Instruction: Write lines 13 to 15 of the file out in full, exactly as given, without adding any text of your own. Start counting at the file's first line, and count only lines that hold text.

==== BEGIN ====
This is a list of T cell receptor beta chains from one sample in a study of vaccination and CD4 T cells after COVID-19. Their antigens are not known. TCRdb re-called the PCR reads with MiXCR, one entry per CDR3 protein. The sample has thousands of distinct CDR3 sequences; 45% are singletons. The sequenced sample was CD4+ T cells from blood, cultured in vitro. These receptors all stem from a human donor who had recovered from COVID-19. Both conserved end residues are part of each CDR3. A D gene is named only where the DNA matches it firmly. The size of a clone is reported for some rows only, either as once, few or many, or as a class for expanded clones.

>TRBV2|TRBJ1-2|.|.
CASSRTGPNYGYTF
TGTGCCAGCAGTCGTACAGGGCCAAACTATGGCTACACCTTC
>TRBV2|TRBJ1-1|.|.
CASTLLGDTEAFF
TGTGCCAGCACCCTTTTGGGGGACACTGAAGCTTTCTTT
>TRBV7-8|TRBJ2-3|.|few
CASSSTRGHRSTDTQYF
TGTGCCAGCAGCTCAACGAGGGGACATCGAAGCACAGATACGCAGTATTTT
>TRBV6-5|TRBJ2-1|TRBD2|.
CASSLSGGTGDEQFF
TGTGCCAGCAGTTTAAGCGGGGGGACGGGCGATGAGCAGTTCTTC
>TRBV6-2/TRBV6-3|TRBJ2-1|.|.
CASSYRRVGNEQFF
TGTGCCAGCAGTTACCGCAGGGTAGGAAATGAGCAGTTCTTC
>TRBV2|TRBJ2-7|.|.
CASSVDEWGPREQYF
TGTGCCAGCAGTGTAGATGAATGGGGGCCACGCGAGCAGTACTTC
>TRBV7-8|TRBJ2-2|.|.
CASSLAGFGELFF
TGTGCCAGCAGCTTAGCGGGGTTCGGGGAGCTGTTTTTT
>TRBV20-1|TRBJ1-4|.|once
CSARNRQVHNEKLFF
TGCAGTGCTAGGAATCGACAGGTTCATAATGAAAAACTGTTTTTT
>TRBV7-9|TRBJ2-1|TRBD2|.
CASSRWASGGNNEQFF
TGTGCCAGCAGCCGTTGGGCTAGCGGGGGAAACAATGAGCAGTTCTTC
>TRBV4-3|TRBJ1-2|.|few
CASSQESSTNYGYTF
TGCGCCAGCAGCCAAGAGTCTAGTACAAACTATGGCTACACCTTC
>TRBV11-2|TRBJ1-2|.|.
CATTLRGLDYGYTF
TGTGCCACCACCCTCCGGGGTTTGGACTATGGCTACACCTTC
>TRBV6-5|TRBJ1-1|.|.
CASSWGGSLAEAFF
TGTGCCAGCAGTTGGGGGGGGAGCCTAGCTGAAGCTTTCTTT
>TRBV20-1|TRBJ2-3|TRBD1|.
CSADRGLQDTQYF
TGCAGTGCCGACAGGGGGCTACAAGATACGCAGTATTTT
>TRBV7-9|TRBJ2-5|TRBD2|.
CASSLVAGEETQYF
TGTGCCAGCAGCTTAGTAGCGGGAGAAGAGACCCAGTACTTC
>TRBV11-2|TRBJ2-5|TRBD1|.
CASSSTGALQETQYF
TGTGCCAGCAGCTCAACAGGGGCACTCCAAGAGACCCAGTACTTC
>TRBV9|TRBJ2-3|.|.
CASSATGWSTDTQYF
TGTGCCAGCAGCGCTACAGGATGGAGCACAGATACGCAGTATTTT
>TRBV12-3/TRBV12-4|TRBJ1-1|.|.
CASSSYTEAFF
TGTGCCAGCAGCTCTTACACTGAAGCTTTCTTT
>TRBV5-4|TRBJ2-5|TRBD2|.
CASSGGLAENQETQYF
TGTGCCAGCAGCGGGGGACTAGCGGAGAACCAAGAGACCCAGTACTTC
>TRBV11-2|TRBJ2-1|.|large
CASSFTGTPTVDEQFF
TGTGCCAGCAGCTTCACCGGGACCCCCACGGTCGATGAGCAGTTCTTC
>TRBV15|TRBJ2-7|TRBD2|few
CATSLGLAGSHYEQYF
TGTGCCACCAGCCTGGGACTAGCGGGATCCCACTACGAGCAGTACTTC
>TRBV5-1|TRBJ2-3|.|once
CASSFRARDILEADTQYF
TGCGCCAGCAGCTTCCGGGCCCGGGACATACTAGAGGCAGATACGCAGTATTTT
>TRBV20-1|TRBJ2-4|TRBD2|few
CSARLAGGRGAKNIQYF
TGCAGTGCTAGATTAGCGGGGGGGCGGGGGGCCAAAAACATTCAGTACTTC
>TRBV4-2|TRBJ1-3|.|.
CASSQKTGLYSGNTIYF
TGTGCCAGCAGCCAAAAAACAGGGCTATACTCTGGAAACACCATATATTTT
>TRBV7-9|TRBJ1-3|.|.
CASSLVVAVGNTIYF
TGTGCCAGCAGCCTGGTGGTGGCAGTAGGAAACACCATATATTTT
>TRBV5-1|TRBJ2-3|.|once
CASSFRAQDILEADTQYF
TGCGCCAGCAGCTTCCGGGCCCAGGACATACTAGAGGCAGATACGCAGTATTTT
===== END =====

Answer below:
TGTGCCAGCAGTTTAAGCGGGGGGACGGGCGATGAGCAGTTCTTC
>TRBV6-2/TRBV6-3|TRBJ2-1|.|.
CASSYRRVGNEQFF